5 Reasons Why You Should Never Drink From a Water Cooler

close up photo of woman drinking a glass of water with lemon

I never drink from water coolers. And neither should you. I’m talking about the ones that have the large 15 litre bottle on top and the dispenser underneath. The ones you find in offices and doctors waiting rooms. The ones with the returnable/reusable bottles. They may seem to be providing you with clean, filtered water….but are they? In fact they may not. Once you read the reasons below, I am pretty sure you will be questioning whether you really need to have that glass of water from the water cooler.

Office water cooler

I came across a post in my Facebook feed the other day, about the office water cooler being filled with champagne.  It’s all a bit of fun, and we can all have a laugh and see the humour of it.  But how much truth is behind it?

The Revolting Water Cooler Experience

This got me thinking about a boat trip I took with a friend and our kids a few years ago.  We were stuck on this boat for an entire afternoon – there was no getting off unless we jumped ship and swam for shore.  It was a warm day, and the only drink option was water from the supplied water cooler.

I drank around 4 cups of water, our kids having lots of drinks. However upon pouring drink number 5, this brown hairy glob of something came out of the tap and dispersed into my cup of water.  Well, let’s just say that I didn’t feel too great after seeing that! The cup of water went overboard, and I didn’t drink again from the water cooler!!  I don’t know what the brown glob was exactly, but I think it may have been the result of a build-up of algae and gunk in the dispenser. Which unluckily for me just happened to end up in my cup!  But whatever it was, I am pretty sure that smaller pieces were ending up in previous cups unnoticed.

water cooler

This experience is actually not why I don’t like drinking from water coolers, but it did help cement my dislike for them.  Let me share with you my actual 5 reasons why you should never drink from a water cooler and what you can do instead.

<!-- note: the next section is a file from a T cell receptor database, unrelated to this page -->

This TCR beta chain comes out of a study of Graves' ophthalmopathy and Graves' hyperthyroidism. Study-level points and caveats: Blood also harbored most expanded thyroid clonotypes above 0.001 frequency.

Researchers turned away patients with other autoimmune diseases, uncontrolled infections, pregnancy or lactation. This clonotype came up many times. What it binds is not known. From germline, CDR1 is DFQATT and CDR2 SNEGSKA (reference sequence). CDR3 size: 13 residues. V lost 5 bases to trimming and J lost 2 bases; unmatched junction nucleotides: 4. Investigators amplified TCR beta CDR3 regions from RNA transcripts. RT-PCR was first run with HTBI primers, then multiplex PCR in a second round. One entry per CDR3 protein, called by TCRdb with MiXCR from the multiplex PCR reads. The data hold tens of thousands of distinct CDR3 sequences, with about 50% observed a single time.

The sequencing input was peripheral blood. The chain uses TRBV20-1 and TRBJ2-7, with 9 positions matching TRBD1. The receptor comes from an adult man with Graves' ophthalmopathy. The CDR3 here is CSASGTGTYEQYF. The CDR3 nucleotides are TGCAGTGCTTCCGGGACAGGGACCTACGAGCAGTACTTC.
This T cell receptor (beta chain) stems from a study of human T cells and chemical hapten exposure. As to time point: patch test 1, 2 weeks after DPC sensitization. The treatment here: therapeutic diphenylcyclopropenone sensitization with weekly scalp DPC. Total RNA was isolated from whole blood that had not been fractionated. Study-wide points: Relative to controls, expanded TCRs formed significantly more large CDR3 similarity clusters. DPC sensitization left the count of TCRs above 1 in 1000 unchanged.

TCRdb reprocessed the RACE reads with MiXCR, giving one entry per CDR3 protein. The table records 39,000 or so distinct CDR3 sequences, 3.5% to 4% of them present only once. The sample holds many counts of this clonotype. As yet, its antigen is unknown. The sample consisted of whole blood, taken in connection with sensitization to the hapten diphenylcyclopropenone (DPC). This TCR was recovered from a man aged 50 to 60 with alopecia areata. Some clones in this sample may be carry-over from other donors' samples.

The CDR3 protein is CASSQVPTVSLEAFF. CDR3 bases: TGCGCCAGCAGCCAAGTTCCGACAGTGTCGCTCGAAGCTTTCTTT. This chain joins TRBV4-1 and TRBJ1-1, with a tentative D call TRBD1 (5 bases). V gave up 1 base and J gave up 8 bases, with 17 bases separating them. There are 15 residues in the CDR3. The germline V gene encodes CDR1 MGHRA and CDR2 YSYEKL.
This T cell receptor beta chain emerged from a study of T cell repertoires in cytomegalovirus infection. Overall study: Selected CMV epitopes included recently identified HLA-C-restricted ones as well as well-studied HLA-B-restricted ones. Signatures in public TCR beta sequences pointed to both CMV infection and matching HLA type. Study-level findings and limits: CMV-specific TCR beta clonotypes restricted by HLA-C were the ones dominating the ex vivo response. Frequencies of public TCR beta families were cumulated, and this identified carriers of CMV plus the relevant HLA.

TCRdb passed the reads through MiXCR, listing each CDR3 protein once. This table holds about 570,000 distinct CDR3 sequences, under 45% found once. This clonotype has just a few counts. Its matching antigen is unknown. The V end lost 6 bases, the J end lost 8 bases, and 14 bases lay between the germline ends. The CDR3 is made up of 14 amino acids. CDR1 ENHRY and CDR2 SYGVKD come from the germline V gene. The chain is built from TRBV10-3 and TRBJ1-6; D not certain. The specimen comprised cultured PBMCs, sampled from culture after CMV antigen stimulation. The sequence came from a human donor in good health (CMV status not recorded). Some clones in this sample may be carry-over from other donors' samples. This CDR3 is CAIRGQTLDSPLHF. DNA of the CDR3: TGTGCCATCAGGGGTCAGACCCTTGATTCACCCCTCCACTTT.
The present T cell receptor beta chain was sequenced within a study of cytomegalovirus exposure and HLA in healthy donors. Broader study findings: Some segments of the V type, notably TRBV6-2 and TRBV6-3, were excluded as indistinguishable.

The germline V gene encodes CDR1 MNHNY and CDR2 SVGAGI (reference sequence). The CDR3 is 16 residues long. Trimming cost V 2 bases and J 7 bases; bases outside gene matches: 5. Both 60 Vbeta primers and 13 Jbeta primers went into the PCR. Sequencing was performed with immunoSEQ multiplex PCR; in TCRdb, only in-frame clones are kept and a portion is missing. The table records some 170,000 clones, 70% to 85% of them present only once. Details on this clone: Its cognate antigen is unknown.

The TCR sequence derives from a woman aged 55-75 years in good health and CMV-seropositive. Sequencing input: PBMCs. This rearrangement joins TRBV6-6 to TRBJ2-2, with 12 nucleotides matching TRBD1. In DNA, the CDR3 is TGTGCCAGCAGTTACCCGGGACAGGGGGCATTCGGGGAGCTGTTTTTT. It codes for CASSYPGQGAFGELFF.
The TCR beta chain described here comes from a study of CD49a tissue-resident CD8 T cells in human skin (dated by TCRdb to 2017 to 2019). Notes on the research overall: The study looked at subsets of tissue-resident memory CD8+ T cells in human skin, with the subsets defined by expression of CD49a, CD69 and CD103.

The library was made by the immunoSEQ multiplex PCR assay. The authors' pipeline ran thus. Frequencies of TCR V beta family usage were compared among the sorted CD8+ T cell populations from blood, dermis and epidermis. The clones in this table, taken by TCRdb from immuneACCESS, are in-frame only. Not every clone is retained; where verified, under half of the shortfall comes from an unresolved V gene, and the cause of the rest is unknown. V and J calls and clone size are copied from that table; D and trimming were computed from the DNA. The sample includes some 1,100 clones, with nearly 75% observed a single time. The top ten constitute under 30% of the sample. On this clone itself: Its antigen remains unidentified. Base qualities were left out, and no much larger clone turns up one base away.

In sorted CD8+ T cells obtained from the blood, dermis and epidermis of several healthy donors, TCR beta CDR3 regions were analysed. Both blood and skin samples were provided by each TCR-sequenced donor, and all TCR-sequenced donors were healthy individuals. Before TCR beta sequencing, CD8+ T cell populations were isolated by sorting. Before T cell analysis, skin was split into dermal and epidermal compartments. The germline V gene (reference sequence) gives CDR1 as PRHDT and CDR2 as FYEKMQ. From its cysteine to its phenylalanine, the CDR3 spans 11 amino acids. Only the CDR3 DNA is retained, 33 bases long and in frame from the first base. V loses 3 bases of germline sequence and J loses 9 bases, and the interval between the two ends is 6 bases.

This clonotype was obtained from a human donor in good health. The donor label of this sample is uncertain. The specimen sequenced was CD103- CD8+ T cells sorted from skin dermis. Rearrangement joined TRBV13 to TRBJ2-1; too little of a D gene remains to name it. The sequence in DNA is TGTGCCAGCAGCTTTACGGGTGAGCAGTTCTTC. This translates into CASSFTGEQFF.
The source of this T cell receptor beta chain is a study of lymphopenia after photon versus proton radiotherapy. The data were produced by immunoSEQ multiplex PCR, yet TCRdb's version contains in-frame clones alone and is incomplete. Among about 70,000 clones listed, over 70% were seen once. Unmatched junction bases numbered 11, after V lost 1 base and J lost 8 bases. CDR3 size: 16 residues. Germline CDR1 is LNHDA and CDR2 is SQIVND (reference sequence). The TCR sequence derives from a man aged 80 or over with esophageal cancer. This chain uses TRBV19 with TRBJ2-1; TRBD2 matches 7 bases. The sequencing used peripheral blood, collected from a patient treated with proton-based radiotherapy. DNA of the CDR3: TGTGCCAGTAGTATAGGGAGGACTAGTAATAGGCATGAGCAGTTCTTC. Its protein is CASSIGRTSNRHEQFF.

The Bottles Are Heavy and Can Cause Injury

These bottles are not light and when full of water weigh around 15 kilos.   Lifting and replacing these onto the dispenser and moving them around the home and office present an obvious risk of physical injury.  Not only back and lifting injuries. But also slips and falls are of concern when water is spilt from the bottle onto the floor.

heavy water bottles

The Bottles Contain BPA

The bottles are usually made from polycarbonate plastic and therefore will contain Bisphenol A (BPA).  These bottles are sanitized and refilled around 30-40 times during their life. They are then recycled when their use has come to an end, usually after about 5 years.  The wear and tear caused by the repeated use of the bottles exacerbates the leaching effect of the BPA into the water.  Only tiny amounts of BPA are required to cause genetic changes which lead to health issues such as effects on the nervous systems and interruption to the normal functioning of the body’s endocrine system.  BPA has also been linked to cancers, impaired immune and brain function, obesity, diabetes, heart disease, hyperactivity, infertility and fertility issues such as decreased testosterone, and low sperm counts and early onset puberty.

Water Can Be Contaminated